READ: Click the names of places for links!
Brian and I split the Taste of 7th St. food tour offered by Scoop St. It was 18 dollars and included the following:
1. An Arepa from Caracas Arepa Bar . They gave everyone a regular sized "De Pabellón" Arepa which is a doughy disc thing stuffed with shredded beef, queso fresco-y cheese, sweet plantains and some black beans. It comes with spicy creamy sauce. Honestly, kids, this is about as ridiculously great as great can be. If this makes you hot, check out the end of my post, where I dote on the Pupusa (Salvadoran), which I bought for much cheaper (normally) in Brooklyn, and is basically the same thing.
2. A giant smoothie from Xoom. We chose the "Paint It Blackberry", but could have opted for something more interesting and fun. I would recommend that. Our choice was perfect for the Arepa, but if you're there only for a smoothie mission there were some crazy options on the menu that would probably be more fun. However, I still assert that anyone can make good smoothies at home.
3. 2 Butter Lane Cupcakes. Butter Lane seems to think their cupcakes aren't as "sweet" as others, according to their website. This is entirely untrue. The icing was so sweet is was almost TOO sweet. From me, this is even surprising. The cake itself wasn't anything to speak for, either, although it certainly was enjoyable. It's a cupcake, after all. Again, I would say that this establishment wins for fun-factor. The "Elvis" cupcake is a banana variety with peanut butter frosting.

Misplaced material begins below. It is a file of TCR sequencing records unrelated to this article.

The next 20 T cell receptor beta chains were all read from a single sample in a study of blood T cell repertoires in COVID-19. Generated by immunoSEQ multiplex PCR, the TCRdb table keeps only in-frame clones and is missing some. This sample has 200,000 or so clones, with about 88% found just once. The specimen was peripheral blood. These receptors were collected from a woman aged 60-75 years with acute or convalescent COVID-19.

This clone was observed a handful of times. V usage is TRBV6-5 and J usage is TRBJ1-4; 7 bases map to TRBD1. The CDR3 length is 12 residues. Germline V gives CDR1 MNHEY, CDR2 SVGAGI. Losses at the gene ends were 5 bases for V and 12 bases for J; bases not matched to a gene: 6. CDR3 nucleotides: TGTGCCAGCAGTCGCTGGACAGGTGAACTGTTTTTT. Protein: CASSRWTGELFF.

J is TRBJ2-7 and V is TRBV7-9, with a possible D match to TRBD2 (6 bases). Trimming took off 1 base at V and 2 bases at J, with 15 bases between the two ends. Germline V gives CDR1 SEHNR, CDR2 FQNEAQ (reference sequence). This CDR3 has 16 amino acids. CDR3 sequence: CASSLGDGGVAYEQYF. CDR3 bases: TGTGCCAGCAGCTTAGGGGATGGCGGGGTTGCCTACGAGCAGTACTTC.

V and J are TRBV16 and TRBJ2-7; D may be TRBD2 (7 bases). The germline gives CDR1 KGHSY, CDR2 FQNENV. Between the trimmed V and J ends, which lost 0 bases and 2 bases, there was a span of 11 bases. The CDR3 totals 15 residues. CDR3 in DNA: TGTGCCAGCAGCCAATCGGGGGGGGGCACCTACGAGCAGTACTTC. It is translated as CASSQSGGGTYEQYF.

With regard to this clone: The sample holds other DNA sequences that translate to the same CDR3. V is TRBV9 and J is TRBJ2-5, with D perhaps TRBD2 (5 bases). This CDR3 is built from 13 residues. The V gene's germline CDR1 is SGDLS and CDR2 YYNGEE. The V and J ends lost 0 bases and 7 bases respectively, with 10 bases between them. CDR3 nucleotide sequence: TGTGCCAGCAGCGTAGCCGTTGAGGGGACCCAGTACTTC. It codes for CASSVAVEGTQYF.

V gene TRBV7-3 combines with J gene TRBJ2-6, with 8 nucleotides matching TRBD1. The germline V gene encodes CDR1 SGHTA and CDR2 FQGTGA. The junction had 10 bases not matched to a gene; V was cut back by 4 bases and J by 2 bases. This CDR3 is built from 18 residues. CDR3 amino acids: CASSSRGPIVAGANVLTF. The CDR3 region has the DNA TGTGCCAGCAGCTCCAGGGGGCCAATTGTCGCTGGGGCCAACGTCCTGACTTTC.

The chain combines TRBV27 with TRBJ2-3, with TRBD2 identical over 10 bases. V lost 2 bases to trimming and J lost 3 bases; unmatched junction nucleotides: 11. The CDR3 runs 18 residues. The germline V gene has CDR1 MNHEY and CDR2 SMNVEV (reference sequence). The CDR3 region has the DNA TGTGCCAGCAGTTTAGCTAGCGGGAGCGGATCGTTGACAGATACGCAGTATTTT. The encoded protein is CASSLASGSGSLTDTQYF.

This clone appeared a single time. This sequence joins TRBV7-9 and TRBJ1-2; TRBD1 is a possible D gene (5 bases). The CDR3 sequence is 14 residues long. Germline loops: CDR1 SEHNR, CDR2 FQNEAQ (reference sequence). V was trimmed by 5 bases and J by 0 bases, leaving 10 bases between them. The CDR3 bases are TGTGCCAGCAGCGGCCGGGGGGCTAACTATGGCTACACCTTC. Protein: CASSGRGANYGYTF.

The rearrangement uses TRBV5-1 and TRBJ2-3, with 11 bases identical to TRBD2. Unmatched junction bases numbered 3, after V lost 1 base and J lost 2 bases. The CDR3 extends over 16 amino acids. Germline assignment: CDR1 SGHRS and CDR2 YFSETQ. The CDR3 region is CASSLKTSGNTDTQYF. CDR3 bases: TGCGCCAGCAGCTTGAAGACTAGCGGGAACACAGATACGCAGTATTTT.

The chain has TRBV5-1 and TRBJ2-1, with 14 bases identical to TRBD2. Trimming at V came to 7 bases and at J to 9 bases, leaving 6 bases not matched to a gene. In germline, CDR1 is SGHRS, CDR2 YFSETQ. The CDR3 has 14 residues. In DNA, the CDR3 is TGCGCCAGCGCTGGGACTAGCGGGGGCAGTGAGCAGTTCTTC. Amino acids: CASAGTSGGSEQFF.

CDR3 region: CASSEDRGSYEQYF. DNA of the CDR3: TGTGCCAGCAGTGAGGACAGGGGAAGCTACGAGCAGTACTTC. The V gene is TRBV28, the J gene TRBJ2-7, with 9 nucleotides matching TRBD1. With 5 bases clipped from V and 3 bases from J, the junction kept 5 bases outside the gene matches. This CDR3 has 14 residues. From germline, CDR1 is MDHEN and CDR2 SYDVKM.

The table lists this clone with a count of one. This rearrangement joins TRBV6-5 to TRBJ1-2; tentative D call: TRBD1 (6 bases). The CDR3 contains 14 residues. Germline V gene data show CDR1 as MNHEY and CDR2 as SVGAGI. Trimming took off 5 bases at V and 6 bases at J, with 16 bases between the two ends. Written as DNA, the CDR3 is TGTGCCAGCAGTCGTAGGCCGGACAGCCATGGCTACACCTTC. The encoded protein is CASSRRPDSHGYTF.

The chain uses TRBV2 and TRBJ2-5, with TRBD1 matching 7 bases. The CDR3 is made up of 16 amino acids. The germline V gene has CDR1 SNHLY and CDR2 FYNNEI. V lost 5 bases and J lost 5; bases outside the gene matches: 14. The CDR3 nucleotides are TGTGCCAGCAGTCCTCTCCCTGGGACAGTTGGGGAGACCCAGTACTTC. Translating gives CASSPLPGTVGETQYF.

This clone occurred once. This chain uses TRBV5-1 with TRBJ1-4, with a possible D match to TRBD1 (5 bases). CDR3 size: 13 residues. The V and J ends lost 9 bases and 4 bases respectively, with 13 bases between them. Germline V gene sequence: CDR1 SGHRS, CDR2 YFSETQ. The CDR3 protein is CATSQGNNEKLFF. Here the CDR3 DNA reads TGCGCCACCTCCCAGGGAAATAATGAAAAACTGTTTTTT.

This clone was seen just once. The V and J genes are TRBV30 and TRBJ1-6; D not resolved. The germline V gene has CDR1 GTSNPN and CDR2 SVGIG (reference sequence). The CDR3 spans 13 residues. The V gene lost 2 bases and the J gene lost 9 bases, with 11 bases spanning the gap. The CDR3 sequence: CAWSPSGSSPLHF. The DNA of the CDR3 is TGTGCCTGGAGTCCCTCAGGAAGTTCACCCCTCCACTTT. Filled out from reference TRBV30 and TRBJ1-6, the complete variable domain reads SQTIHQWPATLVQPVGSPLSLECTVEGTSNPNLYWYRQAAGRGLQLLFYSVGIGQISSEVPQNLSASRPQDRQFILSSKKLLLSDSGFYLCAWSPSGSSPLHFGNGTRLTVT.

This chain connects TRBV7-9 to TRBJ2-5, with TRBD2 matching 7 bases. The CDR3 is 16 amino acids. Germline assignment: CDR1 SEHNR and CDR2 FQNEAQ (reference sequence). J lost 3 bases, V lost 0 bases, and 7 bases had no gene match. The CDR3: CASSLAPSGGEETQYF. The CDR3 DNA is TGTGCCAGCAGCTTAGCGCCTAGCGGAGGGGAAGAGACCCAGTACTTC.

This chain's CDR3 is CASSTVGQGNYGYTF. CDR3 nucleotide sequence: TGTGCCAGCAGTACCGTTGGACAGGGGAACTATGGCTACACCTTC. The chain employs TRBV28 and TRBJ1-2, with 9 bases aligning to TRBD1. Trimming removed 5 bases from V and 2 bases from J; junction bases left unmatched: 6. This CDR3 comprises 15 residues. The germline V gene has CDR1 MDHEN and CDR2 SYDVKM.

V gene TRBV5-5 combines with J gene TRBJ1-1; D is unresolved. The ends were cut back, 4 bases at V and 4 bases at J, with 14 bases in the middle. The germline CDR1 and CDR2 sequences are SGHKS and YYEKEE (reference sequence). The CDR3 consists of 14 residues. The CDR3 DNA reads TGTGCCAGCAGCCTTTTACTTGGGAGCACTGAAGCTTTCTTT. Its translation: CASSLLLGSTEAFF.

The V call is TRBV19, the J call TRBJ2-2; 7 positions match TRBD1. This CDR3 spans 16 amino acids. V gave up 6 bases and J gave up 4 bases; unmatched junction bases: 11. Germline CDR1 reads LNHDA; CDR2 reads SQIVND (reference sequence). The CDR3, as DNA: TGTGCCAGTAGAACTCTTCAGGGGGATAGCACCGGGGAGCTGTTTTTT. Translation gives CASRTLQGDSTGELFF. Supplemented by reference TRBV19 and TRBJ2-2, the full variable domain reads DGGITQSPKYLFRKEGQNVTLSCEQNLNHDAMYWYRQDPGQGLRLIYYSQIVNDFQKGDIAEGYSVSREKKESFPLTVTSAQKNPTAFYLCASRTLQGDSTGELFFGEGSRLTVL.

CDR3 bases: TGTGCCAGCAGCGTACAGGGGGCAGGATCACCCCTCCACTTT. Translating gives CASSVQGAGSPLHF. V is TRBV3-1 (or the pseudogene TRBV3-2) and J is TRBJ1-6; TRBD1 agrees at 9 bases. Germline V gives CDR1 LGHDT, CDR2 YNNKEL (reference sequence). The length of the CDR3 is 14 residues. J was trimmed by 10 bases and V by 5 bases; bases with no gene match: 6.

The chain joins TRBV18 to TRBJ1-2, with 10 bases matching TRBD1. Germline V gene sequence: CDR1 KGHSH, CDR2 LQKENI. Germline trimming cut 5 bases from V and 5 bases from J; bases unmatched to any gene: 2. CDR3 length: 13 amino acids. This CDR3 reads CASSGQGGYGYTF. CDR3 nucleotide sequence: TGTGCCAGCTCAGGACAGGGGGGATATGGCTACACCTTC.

4. Luke's Lobster Roll. This was the most visually disappointing, and therefore the most rewarding in the end. When we went to Luke's, we had been granted giant portions of the afore-mentioned items, and so when the palm-sized half-roll with a bit of pink and white falling out of it came into our hands, it was a bit of a let down. That is, until we tried it. EAT THIS LOBSTER ROLL! It was light, buttery, super juicy, and really really yummy. This guy is crave-worthy. So great. I want another one right now.
5. And finally, the 7th St. pig maker we all know and love, Porchetta. My secret? This was my first taste of Porchetta! Brian's description of "Roast Pork that tastes like Stuffing" is entirely accurate. There's a sage disposition here, and the meat is so tender that it really does have a stuffing-like quality. Brian was sad there were no crispy bits on our sandwich, but I enjoyed it VERY much even just being melty and tender. Better yet, they serve it on a Sullivan St. Ciabatta. YOM.
So there was the food tour. So worth it. I'd never heard of Scoop St. until I did this, and now they are offering some 160 buck Yoga crap that I would never buy, but maybe one day they will bring me a Flushing Queens food tour or something else that I'd fall to my knees for.
As an ender, I'd like to introduce everyone to Bahia Restaurant in Williamsburg, Brooklyn, a Salvadoran establishment which specializes in the "Pupusa", which is basically the same thing as an "Arepa", although I'm sure there are differences that I don't feel like looking up. Basically, if you're in to a corn/wheat flour dough stuffed with Latin American Things, this is your place.